Each year, as the holiday season approaches, the Pharisees come out.
Many of them have been largely dormant since last year, but when the temperatures cool down, the Pharisees awake from their slumber and begin to spout their "holier-than-thou" platitudes about how the holidays ought to be celebrated.
I'm sure you've heard them:
"Stores shouldn't be open on Thanksgiving!"
"Christmas is too commercial!"
"I hate when someone wishes me 'Happy Holidays' instead of 'Merry Christmas'!"
"No one should listen to Christmas music till after Thanksgiving!"
And so on.
In the Bible, Pharisees were folks - often well-meaning - who believed that they knew the only proper way to keep God's Law. Their interpretation of culture and faith were, in their minds, the only legitimate interpretation. Anyone who deviated from their views were condemned, often loudly.
Jesus came along with good news for the general population that the Pharisees too often majored on the minors. Many of the things which the Pharisees held of high importance and were often loudest about were minor at best. Jesus freed people to focus on things that really mattered, not the minutiae of Pharisaic arguments.
I have a few simple suggestions to help us to avoid being Pharisaic at a time of year when people need to hear hope and positivity from the covenant people of God:
1) Before the "holiday season" proper, don't be angry about Halloween. It's harmless. Kids enjoy it. Have fun with it. It's not "the devil's day"; the devil does not get a day. Jesus alone is Lord. Smile, give out candy, let children know they're loved.
2) Good music is good music regardless of how old it is or when you listen to it. Don't be angry when you hear Christmas music before Thanksgiving. It makes people feel good; it makes people smile; it brings back lovely memories; it often puts people back in touch with the best parts of themselves. And, very often, it's well written, well performed music which also in some small way shares the gospel. Just enjoy it.
3) The American economy is in pretty bad shape. There are more people out of work today than ever before, and it doesn't look to get any better any time soon. Don't be angry about Black Friday, stores opening on Thanksgiving, or even stores beginning the shopping season early. Many businesses (and the people they employ) are desperate. If you don't want to shop, don't shop, but don't begrudge other people making money for their families at holiday time. Doctors, nurses, law enforcement and military personnel work on Thanksgiving, too, and their families adapt. Be thankful that in a less-than-robust economy, these persons have jobs.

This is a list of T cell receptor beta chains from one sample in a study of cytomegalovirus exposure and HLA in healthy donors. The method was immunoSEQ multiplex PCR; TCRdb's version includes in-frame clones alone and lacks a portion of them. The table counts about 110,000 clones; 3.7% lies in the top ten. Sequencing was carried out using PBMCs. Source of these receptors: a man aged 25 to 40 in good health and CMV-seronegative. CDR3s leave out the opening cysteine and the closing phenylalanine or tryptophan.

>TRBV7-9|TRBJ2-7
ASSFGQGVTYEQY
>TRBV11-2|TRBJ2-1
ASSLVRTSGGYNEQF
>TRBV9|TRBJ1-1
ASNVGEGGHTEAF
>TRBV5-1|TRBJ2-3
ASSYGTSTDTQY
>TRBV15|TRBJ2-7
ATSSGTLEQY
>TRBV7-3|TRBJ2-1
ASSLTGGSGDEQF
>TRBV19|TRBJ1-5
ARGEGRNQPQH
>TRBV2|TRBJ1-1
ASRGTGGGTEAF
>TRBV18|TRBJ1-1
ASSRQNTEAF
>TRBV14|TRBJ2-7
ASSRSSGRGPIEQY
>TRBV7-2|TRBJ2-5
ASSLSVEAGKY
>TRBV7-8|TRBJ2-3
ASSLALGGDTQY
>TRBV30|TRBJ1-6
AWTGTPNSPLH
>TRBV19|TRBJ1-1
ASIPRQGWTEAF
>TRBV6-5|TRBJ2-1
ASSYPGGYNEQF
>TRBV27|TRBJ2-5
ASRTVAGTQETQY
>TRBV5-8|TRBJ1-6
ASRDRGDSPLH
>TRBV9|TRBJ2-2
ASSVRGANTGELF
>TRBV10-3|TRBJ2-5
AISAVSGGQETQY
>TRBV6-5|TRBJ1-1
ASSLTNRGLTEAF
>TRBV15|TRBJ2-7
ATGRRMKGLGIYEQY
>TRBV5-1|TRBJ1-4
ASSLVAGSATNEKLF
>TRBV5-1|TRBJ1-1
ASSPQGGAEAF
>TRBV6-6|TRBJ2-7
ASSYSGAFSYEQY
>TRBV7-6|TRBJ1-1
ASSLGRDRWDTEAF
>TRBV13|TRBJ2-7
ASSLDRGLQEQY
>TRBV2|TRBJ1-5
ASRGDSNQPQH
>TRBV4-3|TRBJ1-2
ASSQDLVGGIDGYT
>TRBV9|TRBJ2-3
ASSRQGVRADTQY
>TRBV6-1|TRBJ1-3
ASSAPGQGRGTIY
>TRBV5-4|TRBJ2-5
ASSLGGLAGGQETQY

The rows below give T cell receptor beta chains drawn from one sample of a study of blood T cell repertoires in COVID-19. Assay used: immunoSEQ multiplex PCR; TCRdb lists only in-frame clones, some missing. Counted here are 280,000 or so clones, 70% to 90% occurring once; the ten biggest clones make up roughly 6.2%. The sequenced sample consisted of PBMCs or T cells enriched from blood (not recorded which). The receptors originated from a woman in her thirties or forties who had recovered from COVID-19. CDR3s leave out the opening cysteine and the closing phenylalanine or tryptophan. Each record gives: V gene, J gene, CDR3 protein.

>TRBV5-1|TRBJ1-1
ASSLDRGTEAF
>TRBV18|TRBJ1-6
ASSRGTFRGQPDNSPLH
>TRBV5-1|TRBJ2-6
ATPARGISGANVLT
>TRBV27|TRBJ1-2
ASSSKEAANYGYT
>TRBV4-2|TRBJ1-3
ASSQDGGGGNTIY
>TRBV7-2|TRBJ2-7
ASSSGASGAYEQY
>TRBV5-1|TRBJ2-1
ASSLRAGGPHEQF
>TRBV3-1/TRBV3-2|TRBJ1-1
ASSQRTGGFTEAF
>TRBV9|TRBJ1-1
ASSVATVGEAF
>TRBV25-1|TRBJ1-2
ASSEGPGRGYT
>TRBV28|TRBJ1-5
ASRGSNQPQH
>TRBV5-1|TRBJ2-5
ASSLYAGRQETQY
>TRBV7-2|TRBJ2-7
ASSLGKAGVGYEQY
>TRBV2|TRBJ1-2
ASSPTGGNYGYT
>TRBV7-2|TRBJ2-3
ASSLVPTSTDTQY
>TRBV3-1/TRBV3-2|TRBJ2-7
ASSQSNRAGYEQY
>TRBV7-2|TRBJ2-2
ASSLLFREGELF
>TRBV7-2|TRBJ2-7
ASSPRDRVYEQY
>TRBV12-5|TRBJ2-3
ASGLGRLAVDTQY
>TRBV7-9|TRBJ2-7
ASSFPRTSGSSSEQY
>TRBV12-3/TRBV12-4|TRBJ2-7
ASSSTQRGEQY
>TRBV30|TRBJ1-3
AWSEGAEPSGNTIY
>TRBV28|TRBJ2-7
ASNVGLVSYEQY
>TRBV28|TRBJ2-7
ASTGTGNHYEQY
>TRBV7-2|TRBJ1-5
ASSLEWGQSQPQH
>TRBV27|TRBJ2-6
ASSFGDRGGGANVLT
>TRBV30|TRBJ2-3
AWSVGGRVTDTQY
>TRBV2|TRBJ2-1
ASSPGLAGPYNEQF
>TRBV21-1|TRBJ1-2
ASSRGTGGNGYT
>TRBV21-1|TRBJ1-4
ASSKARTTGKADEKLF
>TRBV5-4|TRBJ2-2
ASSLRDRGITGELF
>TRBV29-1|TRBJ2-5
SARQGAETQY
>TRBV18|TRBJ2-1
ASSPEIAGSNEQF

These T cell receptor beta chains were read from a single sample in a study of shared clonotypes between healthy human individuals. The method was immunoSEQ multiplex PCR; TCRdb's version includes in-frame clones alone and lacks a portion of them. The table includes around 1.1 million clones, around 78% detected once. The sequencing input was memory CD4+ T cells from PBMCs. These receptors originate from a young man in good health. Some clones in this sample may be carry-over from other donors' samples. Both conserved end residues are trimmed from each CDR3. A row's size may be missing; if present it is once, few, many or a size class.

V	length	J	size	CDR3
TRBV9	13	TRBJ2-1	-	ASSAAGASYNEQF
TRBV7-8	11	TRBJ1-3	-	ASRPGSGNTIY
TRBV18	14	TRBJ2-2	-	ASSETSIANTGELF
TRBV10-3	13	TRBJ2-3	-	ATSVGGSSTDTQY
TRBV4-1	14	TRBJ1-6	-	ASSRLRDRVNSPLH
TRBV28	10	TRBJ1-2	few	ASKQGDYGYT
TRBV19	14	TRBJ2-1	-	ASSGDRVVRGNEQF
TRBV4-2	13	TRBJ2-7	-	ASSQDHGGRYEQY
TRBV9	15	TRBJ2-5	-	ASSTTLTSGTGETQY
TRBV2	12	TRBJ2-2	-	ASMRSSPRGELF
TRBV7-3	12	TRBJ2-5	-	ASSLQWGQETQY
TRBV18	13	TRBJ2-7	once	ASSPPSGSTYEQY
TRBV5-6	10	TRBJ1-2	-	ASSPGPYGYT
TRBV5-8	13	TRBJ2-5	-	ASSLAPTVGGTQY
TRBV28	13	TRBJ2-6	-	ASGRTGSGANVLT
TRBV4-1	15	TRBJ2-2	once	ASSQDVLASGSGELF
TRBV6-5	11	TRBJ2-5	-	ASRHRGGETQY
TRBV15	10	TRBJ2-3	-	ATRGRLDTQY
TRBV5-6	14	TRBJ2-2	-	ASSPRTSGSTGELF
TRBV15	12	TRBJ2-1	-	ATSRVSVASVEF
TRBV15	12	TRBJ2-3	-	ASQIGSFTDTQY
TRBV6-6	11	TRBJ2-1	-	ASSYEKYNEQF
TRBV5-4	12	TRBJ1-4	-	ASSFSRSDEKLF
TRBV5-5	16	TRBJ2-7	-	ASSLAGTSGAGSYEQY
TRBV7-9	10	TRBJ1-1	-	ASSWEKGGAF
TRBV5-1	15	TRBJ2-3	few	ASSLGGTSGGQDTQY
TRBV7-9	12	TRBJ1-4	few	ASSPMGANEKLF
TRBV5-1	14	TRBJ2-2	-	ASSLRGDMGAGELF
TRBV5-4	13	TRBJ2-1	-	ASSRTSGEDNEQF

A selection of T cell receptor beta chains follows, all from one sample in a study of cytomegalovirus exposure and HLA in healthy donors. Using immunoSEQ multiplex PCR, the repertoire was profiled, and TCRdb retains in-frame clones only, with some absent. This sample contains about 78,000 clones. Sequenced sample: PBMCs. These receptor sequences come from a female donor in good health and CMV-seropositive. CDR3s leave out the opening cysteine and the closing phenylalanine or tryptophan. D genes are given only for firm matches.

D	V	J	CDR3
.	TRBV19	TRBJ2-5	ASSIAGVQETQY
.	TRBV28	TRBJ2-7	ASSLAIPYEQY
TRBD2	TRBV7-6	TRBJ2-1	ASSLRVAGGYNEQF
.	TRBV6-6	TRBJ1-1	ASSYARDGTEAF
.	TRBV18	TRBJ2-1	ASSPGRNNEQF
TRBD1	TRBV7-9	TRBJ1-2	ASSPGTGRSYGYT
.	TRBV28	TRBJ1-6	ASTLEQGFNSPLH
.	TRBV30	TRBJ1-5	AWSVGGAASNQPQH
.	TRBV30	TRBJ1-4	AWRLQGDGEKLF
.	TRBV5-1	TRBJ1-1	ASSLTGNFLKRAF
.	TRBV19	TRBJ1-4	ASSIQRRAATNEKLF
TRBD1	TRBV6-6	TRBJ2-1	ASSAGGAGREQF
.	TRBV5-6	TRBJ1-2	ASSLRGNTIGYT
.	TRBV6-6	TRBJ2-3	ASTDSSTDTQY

4) Don't be angry if someone wishes you "Happy Holidays" or "Season's Greetings" instead of "Merry Christmas". It's not like they told you to stick it or flipped you the finger. They said something nice; respond politely. And if you wish to respond with "Merry Christmas", fine. Additionally, it should go without saying that disciples of Jesus don't really care how their coffee cups are decorated.
5) Finally, it's a wonderful time of year to witness to God's grace in Jesus. Don't blow it by being angry, nasty or mean. Always be polite, courteous, and helpful...with a smile. Perhaps your most powerful witness during this season is simply being positive and merry. Practice a little extra patience. Forgive a little easier. The King James translation of the Holy Bible contains a great word which may be helpful: be "longsuffering" at this time of year or, in the words of Bishop Thomas Bickerton, "Lighten up, loosen up and have a little fun."
We don't need more Pharisees in today's Church or today's culture. They're all around us.
It's a simple rule: don't be a jerk. If that simple lesson is all that we learn this year, it will have been a very fruitful, very merry holiday season.